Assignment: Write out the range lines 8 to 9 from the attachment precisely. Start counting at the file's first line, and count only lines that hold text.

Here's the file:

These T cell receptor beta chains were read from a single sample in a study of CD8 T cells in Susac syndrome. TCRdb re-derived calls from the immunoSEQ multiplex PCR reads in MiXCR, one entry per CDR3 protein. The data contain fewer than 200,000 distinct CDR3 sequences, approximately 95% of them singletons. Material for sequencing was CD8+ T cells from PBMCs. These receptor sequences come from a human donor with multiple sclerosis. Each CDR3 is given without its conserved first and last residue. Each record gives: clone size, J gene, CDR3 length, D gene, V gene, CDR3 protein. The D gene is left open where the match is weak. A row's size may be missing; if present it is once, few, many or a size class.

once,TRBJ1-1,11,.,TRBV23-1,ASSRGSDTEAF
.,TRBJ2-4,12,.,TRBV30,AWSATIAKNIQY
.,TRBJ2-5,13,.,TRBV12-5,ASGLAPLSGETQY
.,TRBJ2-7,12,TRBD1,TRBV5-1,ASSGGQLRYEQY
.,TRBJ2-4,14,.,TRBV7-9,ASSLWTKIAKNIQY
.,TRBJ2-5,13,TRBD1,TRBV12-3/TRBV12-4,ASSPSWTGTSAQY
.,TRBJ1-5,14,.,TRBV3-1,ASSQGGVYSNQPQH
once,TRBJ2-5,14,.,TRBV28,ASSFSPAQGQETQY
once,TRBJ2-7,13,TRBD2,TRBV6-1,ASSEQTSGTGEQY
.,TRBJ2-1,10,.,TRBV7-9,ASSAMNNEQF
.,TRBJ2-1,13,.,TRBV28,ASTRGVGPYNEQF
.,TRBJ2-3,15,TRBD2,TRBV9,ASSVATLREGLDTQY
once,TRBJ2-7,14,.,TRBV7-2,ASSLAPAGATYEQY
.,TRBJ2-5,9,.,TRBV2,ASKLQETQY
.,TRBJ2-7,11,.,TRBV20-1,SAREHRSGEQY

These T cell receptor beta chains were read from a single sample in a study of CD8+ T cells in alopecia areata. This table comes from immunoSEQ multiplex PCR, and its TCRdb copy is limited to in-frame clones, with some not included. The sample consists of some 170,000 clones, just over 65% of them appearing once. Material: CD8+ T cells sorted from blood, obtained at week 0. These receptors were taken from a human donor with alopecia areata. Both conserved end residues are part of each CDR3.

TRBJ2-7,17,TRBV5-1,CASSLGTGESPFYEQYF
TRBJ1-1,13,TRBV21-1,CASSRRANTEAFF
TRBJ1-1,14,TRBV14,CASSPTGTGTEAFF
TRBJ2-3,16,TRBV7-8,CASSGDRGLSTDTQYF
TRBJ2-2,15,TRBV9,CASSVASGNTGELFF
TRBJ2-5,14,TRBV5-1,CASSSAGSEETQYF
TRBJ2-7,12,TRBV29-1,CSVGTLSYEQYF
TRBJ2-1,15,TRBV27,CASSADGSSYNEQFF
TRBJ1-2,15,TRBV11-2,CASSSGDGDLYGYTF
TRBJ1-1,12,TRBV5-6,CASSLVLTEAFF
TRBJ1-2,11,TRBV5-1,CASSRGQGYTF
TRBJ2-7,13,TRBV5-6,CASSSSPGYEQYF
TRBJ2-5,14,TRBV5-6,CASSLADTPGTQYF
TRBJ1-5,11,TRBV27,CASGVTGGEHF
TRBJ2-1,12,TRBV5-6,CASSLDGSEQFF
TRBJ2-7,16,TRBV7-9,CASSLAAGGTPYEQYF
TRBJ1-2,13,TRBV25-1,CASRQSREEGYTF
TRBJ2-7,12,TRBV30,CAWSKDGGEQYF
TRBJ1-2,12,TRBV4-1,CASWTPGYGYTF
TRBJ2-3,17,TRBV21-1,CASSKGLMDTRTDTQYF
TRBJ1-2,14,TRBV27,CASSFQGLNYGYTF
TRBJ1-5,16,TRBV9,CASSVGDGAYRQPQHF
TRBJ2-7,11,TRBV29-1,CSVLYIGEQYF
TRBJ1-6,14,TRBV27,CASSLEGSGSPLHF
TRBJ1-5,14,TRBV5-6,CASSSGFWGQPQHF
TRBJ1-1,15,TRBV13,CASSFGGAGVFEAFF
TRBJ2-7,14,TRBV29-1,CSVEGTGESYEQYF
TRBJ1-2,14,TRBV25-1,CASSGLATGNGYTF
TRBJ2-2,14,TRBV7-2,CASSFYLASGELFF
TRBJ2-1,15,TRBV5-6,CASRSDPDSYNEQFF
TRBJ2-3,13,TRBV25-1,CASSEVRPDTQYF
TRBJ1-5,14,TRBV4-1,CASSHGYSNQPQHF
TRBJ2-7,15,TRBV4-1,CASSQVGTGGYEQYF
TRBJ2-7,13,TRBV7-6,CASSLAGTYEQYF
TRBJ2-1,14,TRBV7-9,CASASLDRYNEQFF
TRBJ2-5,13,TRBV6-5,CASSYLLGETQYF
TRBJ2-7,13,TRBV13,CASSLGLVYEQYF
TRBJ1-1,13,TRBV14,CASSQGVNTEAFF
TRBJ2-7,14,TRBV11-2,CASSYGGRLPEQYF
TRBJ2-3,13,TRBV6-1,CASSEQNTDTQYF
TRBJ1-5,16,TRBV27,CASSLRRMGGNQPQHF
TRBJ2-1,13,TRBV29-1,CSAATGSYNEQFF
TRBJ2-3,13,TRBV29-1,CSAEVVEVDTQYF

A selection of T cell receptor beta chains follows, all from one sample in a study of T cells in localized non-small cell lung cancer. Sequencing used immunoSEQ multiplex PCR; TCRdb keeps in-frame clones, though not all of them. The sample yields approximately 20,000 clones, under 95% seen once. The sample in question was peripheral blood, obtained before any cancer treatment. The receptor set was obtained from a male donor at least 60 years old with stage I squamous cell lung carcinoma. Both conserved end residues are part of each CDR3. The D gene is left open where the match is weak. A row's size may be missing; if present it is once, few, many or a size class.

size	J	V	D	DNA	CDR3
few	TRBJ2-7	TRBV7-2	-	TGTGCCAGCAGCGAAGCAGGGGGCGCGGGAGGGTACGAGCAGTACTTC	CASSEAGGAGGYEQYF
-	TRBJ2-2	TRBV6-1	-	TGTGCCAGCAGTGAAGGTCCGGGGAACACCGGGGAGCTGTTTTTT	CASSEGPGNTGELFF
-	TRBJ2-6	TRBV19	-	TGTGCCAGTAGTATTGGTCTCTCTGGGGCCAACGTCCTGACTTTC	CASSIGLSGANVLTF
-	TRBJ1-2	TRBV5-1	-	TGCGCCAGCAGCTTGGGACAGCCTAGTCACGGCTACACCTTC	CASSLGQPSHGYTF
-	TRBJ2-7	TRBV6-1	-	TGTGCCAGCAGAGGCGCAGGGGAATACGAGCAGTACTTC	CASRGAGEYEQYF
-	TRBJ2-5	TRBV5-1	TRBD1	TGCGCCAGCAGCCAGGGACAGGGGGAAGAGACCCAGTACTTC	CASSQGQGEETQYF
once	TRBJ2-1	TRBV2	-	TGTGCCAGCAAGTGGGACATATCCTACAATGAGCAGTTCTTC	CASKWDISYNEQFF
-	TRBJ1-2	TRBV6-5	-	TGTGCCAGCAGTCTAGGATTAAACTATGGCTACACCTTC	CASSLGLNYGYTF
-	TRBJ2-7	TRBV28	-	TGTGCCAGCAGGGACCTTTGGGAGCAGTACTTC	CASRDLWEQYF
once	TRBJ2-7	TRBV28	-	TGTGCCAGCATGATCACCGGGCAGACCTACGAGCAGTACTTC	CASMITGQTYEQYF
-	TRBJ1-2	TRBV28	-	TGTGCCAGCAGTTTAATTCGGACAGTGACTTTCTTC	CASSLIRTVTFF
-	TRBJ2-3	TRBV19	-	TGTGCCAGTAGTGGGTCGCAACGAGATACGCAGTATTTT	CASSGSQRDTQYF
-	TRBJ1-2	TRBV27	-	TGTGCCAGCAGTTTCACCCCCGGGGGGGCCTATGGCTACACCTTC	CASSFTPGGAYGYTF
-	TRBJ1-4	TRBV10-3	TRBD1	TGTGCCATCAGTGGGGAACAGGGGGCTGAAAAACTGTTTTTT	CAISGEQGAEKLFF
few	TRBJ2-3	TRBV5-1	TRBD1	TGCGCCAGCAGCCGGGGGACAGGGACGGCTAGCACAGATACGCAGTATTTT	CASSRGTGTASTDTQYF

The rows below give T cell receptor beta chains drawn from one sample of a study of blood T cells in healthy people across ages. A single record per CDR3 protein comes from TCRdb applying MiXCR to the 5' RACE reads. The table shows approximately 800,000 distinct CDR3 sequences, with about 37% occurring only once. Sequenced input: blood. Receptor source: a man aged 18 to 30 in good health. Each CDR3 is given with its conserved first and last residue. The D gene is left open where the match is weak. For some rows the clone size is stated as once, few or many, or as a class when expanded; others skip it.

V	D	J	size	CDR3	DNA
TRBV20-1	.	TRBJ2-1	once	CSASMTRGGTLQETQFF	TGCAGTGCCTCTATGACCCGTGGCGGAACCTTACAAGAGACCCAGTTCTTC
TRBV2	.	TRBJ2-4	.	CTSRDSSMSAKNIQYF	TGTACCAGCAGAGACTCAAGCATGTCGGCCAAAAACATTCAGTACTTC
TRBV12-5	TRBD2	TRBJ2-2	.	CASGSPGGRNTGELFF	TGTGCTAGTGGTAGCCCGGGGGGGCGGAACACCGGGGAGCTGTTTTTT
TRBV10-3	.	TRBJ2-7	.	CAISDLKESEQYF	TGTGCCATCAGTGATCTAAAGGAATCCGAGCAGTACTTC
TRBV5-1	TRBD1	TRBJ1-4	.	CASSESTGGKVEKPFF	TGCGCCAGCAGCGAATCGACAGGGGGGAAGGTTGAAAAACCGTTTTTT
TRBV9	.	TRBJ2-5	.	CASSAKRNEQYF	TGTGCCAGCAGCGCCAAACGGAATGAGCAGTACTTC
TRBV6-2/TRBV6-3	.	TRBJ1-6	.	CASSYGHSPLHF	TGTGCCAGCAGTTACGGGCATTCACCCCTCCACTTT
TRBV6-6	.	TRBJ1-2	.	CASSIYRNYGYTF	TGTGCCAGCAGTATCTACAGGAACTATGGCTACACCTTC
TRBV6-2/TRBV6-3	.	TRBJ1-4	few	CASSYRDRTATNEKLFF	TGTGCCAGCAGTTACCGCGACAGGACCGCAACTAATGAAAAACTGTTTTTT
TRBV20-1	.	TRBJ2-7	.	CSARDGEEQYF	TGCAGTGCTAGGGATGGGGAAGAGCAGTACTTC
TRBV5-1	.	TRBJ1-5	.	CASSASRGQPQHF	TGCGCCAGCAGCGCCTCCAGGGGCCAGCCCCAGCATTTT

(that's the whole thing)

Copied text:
.,TRBJ1-5,14,.,TRBV3-1,ASSQGGVYSNQPQH
once,TRBJ2-5,14,.,TRBV28,ASSFSPAQGQETQY